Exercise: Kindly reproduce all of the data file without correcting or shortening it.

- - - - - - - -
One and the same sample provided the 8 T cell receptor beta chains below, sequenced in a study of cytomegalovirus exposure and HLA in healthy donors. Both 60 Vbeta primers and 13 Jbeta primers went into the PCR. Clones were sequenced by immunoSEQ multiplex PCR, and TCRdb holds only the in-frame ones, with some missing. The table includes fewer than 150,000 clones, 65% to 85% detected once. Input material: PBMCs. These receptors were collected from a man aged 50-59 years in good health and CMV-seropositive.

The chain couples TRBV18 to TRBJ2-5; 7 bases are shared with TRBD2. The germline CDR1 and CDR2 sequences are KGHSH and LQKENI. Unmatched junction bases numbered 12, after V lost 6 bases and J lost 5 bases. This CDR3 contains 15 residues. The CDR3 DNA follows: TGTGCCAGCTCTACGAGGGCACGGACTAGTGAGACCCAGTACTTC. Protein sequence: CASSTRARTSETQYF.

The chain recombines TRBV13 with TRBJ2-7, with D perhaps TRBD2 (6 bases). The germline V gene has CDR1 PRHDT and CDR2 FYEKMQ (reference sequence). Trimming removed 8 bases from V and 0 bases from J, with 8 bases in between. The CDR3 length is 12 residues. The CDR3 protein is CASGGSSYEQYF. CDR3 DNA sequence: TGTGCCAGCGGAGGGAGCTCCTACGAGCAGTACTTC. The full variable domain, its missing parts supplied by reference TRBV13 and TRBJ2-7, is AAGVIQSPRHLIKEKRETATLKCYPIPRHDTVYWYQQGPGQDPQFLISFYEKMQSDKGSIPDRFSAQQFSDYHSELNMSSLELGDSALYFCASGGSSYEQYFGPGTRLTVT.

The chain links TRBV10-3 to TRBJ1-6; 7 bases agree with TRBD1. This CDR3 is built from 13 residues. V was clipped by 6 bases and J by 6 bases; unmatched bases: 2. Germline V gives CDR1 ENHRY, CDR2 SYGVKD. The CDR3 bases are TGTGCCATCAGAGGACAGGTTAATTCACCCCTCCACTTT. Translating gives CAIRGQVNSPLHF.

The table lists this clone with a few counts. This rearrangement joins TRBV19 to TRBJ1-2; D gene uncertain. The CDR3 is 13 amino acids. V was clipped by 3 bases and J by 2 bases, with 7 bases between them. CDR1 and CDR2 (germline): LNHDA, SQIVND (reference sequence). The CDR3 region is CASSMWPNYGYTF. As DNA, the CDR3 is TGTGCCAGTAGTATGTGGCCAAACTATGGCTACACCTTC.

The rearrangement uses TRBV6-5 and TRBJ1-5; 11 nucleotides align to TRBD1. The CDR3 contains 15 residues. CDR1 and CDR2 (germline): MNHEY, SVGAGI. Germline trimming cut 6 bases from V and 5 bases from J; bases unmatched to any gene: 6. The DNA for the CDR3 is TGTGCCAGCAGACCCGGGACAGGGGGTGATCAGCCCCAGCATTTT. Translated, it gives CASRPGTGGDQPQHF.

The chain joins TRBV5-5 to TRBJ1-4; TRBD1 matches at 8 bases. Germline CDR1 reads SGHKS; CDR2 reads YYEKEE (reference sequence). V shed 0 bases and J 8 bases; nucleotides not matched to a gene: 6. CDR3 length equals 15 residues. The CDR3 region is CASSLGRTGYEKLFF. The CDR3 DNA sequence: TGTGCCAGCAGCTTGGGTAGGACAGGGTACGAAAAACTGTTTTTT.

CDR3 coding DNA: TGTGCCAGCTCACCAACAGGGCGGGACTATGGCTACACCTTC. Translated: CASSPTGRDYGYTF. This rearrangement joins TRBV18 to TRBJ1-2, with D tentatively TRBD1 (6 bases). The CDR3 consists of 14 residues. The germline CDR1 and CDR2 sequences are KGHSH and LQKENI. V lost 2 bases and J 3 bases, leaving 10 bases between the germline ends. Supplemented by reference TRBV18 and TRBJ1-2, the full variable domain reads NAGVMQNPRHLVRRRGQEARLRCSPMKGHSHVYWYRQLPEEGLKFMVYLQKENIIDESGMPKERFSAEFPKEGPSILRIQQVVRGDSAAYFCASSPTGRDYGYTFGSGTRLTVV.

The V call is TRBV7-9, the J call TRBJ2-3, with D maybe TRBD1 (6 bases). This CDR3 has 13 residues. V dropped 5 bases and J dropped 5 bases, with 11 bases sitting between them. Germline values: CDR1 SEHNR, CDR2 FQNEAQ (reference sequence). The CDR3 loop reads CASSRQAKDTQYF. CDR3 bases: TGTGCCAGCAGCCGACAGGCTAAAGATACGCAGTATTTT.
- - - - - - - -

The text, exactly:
One and the same sample provided the 8 T cell receptor beta chains below, sequenced in a study of cytomegalovirus exposure and HLA in healthy donors. Both 60 Vbeta primers and 13 Jbeta primers went into the PCR. Clones were sequenced by immunoSEQ multiplex PCR, and TCRdb holds only the in-frame ones, with some missing. The table includes fewer than 150,000 clones, 65% to 85% detected once. Input material: PBMCs. These receptors were collected from a man aged 50-59 years in good health and CMV-seropositive.

The chain couples TRBV18 to TRBJ2-5; 7 bases are shared with TRBD2. The germline CDR1 and CDR2 sequences are KGHSH and LQKENI. Unmatched junction bases numbered 12, after V lost 6 bases and J lost 5 bases. This CDR3 contains 15 residues. The CDR3 DNA follows: TGTGCCAGCTCTACGAGGGCACGGACTAGTGAGACCCAGTACTTC. Protein sequence: CASSTRARTSETQYF.

The chain recombines TRBV13 with TRBJ2-7, with D perhaps TRBD2 (6 bases). The germline V gene has CDR1 PRHDT and CDR2 FYEKMQ (reference sequence). Trimming removed 8 bases from V and 0 bases from J, with 8 bases in between. The CDR3 length is 12 residues. The CDR3 protein is CASGGSSYEQYF. CDR3 DNA sequence: TGTGCCAGCGGAGGGAGCTCCTACGAGCAGTACTTC. The full variable domain, its missing parts supplied by reference TRBV13 and TRBJ2-7, is AAGVIQSPRHLIKEKRETATLKCYPIPRHDTVYWYQQGPGQDPQFLISFYEKMQSDKGSIPDRFSAQQFSDYHSELNMSSLELGDSALYFCASGGSSYEQYFGPGTRLTVT.

The chain links TRBV10-3 to TRBJ1-6; 7 bases agree with TRBD1. This CDR3 is built from 13 residues. V was clipped by 6 bases and J by 6 bases; unmatched bases: 2. Germline V gives CDR1 ENHRY, CDR2 SYGVKD. The CDR3 bases are TGTGCCATCAGAGGACAGGTTAATTCACCCCTCCACTTT. Translating gives CAIRGQVNSPLHF.

The table lists this clone with a few counts. This rearrangement joins TRBV19 to TRBJ1-2; D gene uncertain. The CDR3 is 13 amino acids. V was clipped by 3 bases and J by 2 bases, with 7 bases between them. CDR1 and CDR2 (germline): LNHDA, SQIVND (reference sequence). The CDR3 region is CASSMWPNYGYTF. As DNA, the CDR3 is TGTGCCAGTAGTATGTGGCCAAACTATGGCTACACCTTC.

The rearrangement uses TRBV6-5 and TRBJ1-5; 11 nucleotides align to TRBD1. The CDR3 contains 15 residues. CDR1 and CDR2 (germline): MNHEY, SVGAGI. Germline trimming cut 6 bases from V and 5 bases from J; bases unmatched to any gene: 6. The DNA for the CDR3 is TGTGCCAGCAGACCCGGGACAGGGGGTGATCAGCCCCAGCATTTT. Translated, it gives CASRPGTGGDQPQHF.

The chain joins TRBV5-5 to TRBJ1-4; TRBD1 matches at 8 bases. Germline CDR1 reads SGHKS; CDR2 reads YYEKEE (reference sequence). V shed 0 bases and J 8 bases; nucleotides not matched to a gene: 6. CDR3 length equals 15 residues. The CDR3 region is CASSLGRTGYEKLFF. The CDR3 DNA sequence: TGTGCCAGCAGCTTGGGTAGGACAGGGTACGAAAAACTGTTTTTT.

CDR3 coding DNA: TGTGCCAGCTCACCAACAGGGCGGGACTATGGCTACACCTTC. Translated: CASSPTGRDYGYTF. This rearrangement joins TRBV18 to TRBJ1-2, with D tentatively TRBD1 (6 bases). The CDR3 consists of 14 residues. The germline CDR1 and CDR2 sequences are KGHSH and LQKENI. V lost 2 bases and J 3 bases, leaving 10 bases between the germline ends. Supplemented by reference TRBV18 and TRBJ1-2, the full variable domain reads NAGVMQNPRHLVRRRGQEARLRCSPMKGHSHVYWYRQLPEEGLKFMVYLQKENIIDESGMPKERFSAEFPKEGPSILRIQQVVRGDSAAYFCASSPTGRDYGYTFGSGTRLTVV.

The V call is TRBV7-9, the J call TRBJ2-3, with D maybe TRBD1 (6 bases). This CDR3 has 13 residues. V dropped 5 bases and J dropped 5 bases, with 11 bases sitting between them. Germline values: CDR1 SEHNR, CDR2 FQNEAQ (reference sequence). The CDR3 loop reads CASSRQAKDTQYF. CDR3 bases: TGTGCCAGCAGCCGACAGGCTAAAGATACGCAGTATTTT.